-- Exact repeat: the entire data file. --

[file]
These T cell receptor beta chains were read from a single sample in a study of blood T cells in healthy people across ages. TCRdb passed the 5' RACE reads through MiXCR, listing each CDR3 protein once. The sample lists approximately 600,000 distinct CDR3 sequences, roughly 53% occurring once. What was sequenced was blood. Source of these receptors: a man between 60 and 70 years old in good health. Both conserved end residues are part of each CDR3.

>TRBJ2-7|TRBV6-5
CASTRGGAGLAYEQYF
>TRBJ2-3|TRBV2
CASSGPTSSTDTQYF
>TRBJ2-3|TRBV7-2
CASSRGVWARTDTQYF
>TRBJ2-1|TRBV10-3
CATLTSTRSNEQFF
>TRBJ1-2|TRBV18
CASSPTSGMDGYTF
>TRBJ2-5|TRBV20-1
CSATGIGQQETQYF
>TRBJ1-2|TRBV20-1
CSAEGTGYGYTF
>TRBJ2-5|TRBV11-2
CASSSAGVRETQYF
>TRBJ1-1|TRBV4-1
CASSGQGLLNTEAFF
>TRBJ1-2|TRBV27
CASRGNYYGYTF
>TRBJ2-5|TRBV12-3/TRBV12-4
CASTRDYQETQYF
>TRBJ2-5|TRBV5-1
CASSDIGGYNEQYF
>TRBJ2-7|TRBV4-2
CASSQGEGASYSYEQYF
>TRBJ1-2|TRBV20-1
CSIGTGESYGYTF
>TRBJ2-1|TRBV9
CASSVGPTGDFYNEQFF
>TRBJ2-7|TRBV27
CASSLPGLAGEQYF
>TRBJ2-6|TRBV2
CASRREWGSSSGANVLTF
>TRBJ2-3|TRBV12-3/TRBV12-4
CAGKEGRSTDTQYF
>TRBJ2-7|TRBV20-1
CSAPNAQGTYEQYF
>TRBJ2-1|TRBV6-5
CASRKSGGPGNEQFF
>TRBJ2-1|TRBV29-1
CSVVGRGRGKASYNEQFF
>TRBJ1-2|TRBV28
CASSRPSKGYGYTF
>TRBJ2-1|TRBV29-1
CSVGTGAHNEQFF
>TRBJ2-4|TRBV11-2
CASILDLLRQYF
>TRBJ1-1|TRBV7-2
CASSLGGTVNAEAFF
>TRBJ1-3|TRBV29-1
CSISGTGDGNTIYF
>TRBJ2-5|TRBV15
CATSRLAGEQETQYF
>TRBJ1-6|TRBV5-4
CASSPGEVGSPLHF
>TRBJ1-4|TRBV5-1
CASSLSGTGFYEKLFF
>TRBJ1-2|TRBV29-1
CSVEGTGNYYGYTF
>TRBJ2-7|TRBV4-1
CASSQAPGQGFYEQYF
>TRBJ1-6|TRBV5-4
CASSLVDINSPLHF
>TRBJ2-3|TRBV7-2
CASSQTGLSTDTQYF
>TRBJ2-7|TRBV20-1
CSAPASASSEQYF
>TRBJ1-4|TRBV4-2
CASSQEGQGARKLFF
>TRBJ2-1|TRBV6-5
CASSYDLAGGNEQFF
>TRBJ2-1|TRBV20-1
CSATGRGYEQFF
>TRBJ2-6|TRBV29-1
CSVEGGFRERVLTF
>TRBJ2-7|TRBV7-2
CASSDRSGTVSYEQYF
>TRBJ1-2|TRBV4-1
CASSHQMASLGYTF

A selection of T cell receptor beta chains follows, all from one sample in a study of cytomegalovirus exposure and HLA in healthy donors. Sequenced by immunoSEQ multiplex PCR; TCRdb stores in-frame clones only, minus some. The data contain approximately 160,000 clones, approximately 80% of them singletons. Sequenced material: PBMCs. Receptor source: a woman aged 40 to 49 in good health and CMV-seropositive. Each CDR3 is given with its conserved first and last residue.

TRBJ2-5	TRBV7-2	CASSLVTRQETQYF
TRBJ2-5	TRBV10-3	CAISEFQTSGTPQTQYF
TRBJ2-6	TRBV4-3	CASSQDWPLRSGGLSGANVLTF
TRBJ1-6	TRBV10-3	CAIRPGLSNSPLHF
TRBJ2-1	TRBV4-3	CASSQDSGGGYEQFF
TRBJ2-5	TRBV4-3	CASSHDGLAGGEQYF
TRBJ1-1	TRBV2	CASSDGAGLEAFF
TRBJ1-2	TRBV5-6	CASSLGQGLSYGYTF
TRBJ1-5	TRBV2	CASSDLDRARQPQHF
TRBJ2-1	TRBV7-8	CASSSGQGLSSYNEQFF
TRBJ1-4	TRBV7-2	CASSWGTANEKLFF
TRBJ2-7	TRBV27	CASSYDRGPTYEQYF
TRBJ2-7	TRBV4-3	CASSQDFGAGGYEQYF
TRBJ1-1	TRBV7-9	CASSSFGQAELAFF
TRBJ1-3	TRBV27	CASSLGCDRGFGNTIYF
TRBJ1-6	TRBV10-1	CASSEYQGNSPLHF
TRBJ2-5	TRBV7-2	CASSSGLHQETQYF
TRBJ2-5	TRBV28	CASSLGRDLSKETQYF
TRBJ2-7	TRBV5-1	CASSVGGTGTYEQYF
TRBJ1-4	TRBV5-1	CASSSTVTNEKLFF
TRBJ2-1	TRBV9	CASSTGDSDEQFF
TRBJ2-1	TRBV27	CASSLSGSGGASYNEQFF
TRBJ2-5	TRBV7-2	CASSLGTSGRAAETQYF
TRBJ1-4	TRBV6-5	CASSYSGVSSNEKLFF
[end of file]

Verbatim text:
These T cell receptor beta chains were read from a single sample in a study of blood T cells in healthy people across ages. TCRdb passed the 5' RACE reads through MiXCR, listing each CDR3 protein once. The sample lists approximately 600,000 distinct CDR3 sequences, roughly 53% occurring once. What was sequenced was blood. Source of these receptors: a man between 60 and 70 years old in good health. Both conserved end residues are part of each CDR3.

>TRBJ2-7|TRBV6-5
CASTRGGAGLAYEQYF
>TRBJ2-3|TRBV2
CASSGPTSSTDTQYF
>TRBJ2-3|TRBV7-2
CASSRGVWARTDTQYF
>TRBJ2-1|TRBV10-3
CATLTSTRSNEQFF
>TRBJ1-2|TRBV18
CASSPTSGMDGYTF
>TRBJ2-5|TRBV20-1
CSATGIGQQETQYF
>TRBJ1-2|TRBV20-1
CSAEGTGYGYTF
>TRBJ2-5|TRBV11-2
CASSSAGVRETQYF
>TRBJ1-1|TRBV4-1
CASSGQGLLNTEAFF
>TRBJ1-2|TRBV27
CASRGNYYGYTF
>TRBJ2-5|TRBV12-3/TRBV12-4
CASTRDYQETQYF
>TRBJ2-5|TRBV5-1
CASSDIGGYNEQYF
>TRBJ2-7|TRBV4-2
CASSQGEGASYSYEQYF
>TRBJ1-2|TRBV20-1
CSIGTGESYGYTF
>TRBJ2-1|TRBV9
CASSVGPTGDFYNEQFF
>TRBJ2-7|TRBV27
CASSLPGLAGEQYF
>TRBJ2-6|TRBV2
CASRREWGSSSGANVLTF
>TRBJ2-3|TRBV12-3/TRBV12-4
CAGKEGRSTDTQYF
>TRBJ2-7|TRBV20-1
CSAPNAQGTYEQYF
>TRBJ2-1|TRBV6-5
CASRKSGGPGNEQFF
>TRBJ2-1|TRBV29-1
CSVVGRGRGKASYNEQFF
>TRBJ1-2|TRBV28
CASSRPSKGYGYTF
>TRBJ2-1|TRBV29-1
CSVGTGAHNEQFF
>TRBJ2-4|TRBV11-2
CASILDLLRQYF
>TRBJ1-1|TRBV7-2
CASSLGGTVNAEAFF
>TRBJ1-3|TRBV29-1
CSISGTGDGNTIYF
>TRBJ2-5|TRBV15
CATSRLAGEQETQYF
>TRBJ1-6|TRBV5-4
CASSPGEVGSPLHF
>TRBJ1-4|TRBV5-1
CASSLSGTGFYEKLFF
>TRBJ1-2|TRBV29-1
CSVEGTGNYYGYTF
>TRBJ2-7|TRBV4-1
CASSQAPGQGFYEQYF
>TRBJ1-6|TRBV5-4
CASSLVDINSPLHF
>TRBJ2-3|TRBV7-2
CASSQTGLSTDTQYF
>TRBJ2-7|TRBV20-1
CSAPASASSEQYF
>TRBJ1-4|TRBV4-2
CASSQEGQGARKLFF
>TRBJ2-1|TRBV6-5
CASSYDLAGGNEQFF
>TRBJ2-1|TRBV20-1
CSATGRGYEQFF
>TRBJ2-6|TRBV29-1
CSVEGGFRERVLTF
>TRBJ2-7|TRBV7-2
CASSDRSGTVSYEQYF
>TRBJ1-2|TRBV4-1
CASSHQMASLGYTF

A selection of T cell receptor beta chains follows, all from one sample in a study of cytomegalovirus exposure and HLA in healthy donors. Sequenced by immunoSEQ multiplex PCR; TCRdb stores in-frame clones only, minus some. The data contain approximately 160,000 clones, approximately 80% of them singletons. Sequenced material: PBMCs. Receptor source: a woman aged 40 to 49 in good health and CMV-seropositive. Each CDR3 is given with its conserved first and last residue.

TRBJ2-5	TRBV7-2	CASSLVTRQETQYF
TRBJ2-5	TRBV10-3	CAISEFQTSGTPQTQYF
TRBJ2-6	TRBV4-3	CASSQDWPLRSGGLSGANVLTF
TRBJ1-6	TRBV10-3	CAIRPGLSNSPLHF
TRBJ2-1	TRBV4-3	CASSQDSGGGYEQFF
TRBJ2-5	TRBV4-3	CASSHDGLAGGEQYF
TRBJ1-1	TRBV2	CASSDGAGLEAFF
TRBJ1-2	TRBV5-6	CASSLGQGLSYGYTF
TRBJ1-5	TRBV2	CASSDLDRARQPQHF
TRBJ2-1	TRBV7-8	CASSSGQGLSSYNEQFF
TRBJ1-4	TRBV7-2	CASSWGTANEKLFF
TRBJ2-7	TRBV27	CASSYDRGPTYEQYF
TRBJ2-7	TRBV4-3	CASSQDFGAGGYEQYF
TRBJ1-1	TRBV7-9	CASSSFGQAELAFF
TRBJ1-3	TRBV27	CASSLGCDRGFGNTIYF
TRBJ1-6	TRBV10-1	CASSEYQGNSPLHF
TRBJ2-5	TRBV7-2	CASSSGLHQETQYF
TRBJ2-5	TRBV28	CASSLGRDLSKETQYF
TRBJ2-7	TRBV5-1	CASSVGGTGTYEQYF
TRBJ1-4	TRBV5-1	CASSSTVTNEKLFF
TRBJ2-1	TRBV9	CASSTGDSDEQFF
TRBJ2-1	TRBV27	CASSLSGSGGASYNEQFF
TRBJ2-5	TRBV7-2	CASSLGTSGRAAETQYF
TRBJ1-4	TRBV6-5	CASSYSGVSSNEKLFF